Four Accidents in Four Days at Lower Yosemite Fall

August 11, 2014 Posted by: Yosemite Search and Rescue
Image of Lower Yosemite Fall pool on a typical summer day with people scrambling on boulders.Last week in Yosemite Valley, on four consecutive days, the Yosemite Emergency Communications Center (ECC) received 911 calls for visitors who had fallen and were injured while venturing off trail near the Lower Yosemite Fall Footbridge. The first incident happened on Sunday, August 3: a 45-year-old male was upstream from the footbridge, standing on a rock, when his foot slipped out from under him and he slid down the face of the rock to the ground. As he slid, he struck his head on the rock, and was bleeding behind his left ear. On Monday, August 4, a 19-year-old female, while scrambling on a slick boulder at the base of Lower Yosemite Fall, slipped and took a five-foot sliding fall off the boulder; unable to walk, the subject was extricated by a Yosemite Search and Rescue (YOSAR) carryout team. She suffered a trimalleolar fracture (an ankle fractured in three places), requiring surgical repair and will have an extensive period of recovery. On Tuesday, August 5, a 14-year-old female lost her grip while scrambling on a boulder, slid headfirst down the rock, and injured her left wrist while trying to slow her fall. Although, at the scene of the accident, the subject was nearly certain she had fractured her wrist, no fracture was noted on the x-ray, and she was diagnosed with a severe sprain. Finally, on Wednesday, August 5, a 45-year-old male slipped and fell while scrambling on uneven terrain not far upstream from the footbridge, spraining his ankle.   
 
After the above-mentioned accidents, yet another occurred on Sunday, August 10. A 26-year-old male was scrambling on the rocks between the footbridge and the base of the waterfall when he slipped and fell, sustaining a large scalp laceration which required repair at the Yosemite Medical Clinic. Additionally, earlier this summer, in June, there were two serious accidents in the same area, near the pool at the base of Lower Yosemite Fall. Although it is not illegal to scramble up to the pool, it is strongly discouraged due to the risk of injury and also for the risk to responders of these incidents. While you may see many people doing this during your visit, please remember how truly dangerous it can be and make smart choices.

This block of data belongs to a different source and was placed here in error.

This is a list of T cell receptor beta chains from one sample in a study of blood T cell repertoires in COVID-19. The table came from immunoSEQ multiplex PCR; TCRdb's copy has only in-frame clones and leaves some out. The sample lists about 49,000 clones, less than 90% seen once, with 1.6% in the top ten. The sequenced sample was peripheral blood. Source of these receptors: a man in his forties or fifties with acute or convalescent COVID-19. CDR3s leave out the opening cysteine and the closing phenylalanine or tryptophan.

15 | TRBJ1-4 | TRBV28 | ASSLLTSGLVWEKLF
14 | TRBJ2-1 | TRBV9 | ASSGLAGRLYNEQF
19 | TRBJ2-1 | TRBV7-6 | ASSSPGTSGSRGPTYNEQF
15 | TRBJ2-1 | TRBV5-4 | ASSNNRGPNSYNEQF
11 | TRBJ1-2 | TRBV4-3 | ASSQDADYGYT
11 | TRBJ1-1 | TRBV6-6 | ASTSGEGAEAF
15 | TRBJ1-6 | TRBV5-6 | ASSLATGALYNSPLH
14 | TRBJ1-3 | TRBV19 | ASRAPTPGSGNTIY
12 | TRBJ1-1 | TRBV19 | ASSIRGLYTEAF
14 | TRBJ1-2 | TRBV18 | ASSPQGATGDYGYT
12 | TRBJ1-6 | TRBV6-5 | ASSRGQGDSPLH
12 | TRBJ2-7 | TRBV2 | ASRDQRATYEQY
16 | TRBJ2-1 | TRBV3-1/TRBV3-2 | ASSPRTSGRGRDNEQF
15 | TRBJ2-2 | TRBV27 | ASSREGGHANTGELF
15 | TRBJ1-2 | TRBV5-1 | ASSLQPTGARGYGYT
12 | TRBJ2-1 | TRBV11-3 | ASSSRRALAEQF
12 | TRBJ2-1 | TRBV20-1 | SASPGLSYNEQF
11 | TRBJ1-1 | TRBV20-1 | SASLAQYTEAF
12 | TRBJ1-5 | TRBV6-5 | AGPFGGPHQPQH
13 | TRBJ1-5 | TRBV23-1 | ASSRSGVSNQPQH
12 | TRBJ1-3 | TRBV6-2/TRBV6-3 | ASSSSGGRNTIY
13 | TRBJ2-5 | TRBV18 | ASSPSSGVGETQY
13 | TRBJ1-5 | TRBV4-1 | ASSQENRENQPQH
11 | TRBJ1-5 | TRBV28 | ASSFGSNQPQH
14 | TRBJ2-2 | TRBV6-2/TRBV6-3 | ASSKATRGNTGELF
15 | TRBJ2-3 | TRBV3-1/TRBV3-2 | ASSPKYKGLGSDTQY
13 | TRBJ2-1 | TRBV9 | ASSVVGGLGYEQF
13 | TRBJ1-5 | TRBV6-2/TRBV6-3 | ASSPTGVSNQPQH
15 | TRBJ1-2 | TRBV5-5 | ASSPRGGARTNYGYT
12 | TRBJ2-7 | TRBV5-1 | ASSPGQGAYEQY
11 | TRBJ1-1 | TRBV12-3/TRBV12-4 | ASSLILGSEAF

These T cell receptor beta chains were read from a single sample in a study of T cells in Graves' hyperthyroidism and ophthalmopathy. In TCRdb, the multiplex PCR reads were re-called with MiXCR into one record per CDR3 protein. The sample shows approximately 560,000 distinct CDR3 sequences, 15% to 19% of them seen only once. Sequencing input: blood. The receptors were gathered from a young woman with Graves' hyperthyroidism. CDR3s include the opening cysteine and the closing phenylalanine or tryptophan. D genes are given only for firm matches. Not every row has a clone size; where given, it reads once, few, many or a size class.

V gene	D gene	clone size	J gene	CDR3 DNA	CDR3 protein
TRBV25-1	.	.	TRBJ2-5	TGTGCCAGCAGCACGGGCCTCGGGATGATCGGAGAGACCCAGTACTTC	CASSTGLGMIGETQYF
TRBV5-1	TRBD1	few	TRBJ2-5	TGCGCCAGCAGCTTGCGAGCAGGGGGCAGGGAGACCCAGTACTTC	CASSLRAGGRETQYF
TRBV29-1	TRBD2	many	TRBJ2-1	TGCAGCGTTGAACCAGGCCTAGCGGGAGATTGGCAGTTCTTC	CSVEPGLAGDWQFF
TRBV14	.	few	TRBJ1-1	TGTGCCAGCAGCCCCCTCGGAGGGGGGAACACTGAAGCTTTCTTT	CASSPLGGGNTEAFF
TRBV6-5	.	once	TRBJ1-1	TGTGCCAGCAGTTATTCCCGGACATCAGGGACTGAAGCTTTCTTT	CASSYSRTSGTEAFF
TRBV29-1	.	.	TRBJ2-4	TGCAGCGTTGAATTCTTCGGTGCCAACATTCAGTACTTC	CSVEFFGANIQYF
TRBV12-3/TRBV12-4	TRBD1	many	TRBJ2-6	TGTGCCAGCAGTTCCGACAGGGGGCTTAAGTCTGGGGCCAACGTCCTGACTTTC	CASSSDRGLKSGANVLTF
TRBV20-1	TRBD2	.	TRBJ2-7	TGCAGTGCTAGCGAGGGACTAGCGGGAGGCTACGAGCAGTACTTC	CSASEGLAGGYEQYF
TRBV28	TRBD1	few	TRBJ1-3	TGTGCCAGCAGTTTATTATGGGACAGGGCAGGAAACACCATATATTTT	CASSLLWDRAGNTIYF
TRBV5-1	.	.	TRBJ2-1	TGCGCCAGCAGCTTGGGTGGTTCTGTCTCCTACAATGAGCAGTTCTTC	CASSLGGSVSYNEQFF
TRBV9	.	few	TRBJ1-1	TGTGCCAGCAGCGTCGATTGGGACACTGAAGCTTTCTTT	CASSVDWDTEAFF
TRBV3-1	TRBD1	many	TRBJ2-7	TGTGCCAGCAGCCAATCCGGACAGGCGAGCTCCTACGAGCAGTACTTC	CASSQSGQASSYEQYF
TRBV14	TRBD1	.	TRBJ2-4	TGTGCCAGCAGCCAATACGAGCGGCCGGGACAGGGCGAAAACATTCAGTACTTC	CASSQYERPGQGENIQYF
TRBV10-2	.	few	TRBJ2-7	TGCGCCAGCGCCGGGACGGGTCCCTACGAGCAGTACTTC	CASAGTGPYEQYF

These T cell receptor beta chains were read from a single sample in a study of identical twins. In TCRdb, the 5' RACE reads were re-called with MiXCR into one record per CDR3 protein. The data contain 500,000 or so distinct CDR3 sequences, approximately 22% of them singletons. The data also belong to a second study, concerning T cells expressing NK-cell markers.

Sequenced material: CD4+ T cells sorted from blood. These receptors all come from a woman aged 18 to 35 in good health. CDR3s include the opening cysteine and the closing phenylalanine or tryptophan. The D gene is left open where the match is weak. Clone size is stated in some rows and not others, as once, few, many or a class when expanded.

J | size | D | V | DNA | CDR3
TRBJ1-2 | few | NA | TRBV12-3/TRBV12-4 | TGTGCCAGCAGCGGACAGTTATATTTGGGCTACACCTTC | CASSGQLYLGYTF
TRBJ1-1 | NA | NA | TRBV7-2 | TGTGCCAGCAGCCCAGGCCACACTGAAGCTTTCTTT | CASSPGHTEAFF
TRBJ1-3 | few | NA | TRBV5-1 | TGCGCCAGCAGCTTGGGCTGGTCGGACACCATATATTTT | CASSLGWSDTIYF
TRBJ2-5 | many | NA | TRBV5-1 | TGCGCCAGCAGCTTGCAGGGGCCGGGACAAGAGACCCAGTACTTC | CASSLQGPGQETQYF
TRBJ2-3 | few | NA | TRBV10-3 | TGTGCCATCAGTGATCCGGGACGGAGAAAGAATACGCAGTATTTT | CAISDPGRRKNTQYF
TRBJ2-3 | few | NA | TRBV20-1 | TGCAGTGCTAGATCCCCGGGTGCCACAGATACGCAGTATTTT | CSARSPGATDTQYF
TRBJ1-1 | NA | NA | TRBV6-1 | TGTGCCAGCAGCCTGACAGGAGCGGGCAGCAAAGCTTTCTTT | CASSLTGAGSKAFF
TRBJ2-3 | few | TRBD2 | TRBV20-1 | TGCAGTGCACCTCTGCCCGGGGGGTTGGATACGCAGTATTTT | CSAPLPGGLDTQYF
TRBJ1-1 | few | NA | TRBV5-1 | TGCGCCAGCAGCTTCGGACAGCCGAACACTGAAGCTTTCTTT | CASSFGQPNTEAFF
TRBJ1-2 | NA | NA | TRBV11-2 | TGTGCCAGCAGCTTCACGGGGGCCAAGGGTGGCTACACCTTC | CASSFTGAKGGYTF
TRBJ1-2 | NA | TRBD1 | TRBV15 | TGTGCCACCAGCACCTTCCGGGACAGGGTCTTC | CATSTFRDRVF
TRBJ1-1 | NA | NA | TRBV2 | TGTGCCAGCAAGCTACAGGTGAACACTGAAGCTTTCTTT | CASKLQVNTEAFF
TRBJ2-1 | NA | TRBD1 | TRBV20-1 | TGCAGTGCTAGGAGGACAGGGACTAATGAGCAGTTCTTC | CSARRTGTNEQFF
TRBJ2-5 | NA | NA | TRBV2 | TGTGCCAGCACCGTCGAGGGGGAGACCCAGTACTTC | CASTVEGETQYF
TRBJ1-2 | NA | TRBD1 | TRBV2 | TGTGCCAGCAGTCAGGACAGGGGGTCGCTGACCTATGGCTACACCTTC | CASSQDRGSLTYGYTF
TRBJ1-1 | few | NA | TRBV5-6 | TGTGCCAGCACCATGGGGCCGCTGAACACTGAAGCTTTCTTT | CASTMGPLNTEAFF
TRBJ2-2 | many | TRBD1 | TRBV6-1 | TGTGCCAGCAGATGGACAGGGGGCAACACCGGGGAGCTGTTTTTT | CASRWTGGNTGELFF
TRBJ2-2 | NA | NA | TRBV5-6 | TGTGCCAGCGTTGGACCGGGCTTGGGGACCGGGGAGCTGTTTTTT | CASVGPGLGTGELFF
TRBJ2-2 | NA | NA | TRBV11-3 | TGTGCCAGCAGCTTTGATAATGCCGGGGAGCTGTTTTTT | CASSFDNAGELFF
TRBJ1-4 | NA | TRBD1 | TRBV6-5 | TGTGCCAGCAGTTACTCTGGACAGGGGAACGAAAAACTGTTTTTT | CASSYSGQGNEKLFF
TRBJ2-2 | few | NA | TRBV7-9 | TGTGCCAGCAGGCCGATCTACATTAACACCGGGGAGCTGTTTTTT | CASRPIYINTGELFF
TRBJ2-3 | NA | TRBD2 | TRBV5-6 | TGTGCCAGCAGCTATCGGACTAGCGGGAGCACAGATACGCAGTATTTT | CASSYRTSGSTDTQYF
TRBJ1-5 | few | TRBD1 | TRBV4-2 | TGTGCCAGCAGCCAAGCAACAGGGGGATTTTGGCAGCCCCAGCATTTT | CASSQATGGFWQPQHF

Even though it is tempting to leave the trail and scramble to the bases of Yosemite’s waterfalls, especially as water levels drop, the boulders at the base of waterfalls are always treacherous. Even when dry, the granite rocks remain surprisingly slick, having been polished smooth by the pounding, falling water most of the year. When rescuers respond to these accidents, even though they are wearing footwear with sticky rubber soles and are experienced in navigating through this type of terrain, they find themselves proceeding with extreme caution. Enjoy Yosemite’s waterfalls from the safety of the trail, and if you want to cool off in a waterway, choose a spot along one of Yosemite’s rivers where there is easy access (a sandy beach, for example), and where the river is flowing slowly and the water appears calm. Of course, all natural waterways have hidden dangers: strong, unpredictable currents; unseen drop-offs along the river bottoms; and submerged logs and rocks. All children need close supervision by an adult who can swim. If you are an adult who doesn’t know how to swim, do not enter the water!
 

Last updated: August 11, 2014

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